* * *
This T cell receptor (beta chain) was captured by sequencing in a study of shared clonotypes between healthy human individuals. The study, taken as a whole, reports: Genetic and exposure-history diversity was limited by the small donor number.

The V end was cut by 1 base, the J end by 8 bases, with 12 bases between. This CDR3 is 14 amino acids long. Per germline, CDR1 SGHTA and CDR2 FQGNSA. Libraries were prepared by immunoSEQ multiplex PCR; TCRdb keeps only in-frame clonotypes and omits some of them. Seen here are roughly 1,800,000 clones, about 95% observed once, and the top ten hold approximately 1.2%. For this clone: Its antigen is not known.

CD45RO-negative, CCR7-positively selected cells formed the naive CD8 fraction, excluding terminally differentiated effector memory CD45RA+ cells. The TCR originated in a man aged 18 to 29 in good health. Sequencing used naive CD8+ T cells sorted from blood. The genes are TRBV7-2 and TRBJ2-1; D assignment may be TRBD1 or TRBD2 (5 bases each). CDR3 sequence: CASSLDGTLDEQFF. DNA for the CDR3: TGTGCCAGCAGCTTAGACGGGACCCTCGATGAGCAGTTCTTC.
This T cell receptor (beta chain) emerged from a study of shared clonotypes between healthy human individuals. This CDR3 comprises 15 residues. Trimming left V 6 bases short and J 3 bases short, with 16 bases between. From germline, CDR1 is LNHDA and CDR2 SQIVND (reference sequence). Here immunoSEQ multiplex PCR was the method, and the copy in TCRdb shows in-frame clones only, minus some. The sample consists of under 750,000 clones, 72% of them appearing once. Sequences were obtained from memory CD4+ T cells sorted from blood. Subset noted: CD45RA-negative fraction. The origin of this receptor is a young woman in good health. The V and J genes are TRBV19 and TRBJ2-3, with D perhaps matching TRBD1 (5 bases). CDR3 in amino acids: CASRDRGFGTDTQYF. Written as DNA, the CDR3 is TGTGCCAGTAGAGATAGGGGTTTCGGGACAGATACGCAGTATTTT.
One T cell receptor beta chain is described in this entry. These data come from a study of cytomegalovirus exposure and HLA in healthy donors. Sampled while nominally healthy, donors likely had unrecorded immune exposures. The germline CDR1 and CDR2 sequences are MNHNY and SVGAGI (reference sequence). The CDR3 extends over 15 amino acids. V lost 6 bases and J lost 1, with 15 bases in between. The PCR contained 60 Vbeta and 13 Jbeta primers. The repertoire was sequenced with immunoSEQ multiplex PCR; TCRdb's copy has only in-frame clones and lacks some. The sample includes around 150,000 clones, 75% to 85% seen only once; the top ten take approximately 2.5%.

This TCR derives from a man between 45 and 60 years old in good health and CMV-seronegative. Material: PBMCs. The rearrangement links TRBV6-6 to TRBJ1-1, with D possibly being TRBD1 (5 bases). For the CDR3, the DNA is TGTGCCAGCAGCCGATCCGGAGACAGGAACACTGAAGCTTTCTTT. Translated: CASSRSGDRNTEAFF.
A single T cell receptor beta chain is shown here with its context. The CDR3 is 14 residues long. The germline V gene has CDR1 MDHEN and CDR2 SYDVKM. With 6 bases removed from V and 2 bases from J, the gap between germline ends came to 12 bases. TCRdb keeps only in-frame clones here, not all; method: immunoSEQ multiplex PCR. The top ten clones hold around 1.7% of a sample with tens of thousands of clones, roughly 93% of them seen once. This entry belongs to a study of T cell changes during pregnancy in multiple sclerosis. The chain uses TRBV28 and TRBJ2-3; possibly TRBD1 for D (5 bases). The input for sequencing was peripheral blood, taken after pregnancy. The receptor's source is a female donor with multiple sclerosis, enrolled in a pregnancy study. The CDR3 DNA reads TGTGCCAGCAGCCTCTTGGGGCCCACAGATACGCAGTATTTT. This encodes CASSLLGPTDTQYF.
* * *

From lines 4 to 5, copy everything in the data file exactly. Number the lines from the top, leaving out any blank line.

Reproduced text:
This T cell receptor (beta chain) emerged from a study of shared clonotypes between healthy human individuals. This CDR3 comprises 15 residues. Trimming left V 6 bases short and J 3 bases short, with 16 bases between. From germline, CDR1 is LNHDA and CDR2 SQIVND (reference sequence). Here immunoSEQ multiplex PCR was the method, and the copy in TCRdb shows in-frame clones only, minus some. The sample consists of under 750,000 clones, 72% of them appearing once. Sequences were obtained from memory CD4+ T cells sorted from blood. Subset noted: CD45RA-negative fraction. The origin of this receptor is a young woman in good health. The V and J genes are TRBV19 and TRBJ2-3, with D perhaps matching TRBD1 (5 bases). CDR3 in amino acids: CASRDRGFGTDTQYF. Written as DNA, the CDR3 is TGTGCCAGTAGAGATAGGGGTTTCGGGACAGATACGCAGTATTTT.
One T cell receptor beta chain is described in this entry. These data come from a study of cytomegalovirus exposure and HLA in healthy donors. Sampled while nominally healthy, donors likely had unrecorded immune exposures. The germline CDR1 and CDR2 sequences are MNHNY and SVGAGI (reference sequence). The CDR3 extends over 15 amino acids. V lost 6 bases and J lost 1, with 15 bases in between. The PCR contained 60 Vbeta and 13 Jbeta primers. The repertoire was sequenced with immunoSEQ multiplex PCR; TCRdb's copy has only in-frame clones and lacks some. The sample includes around 150,000 clones, 75% to 85% seen only once; the top ten take approximately 2.5%.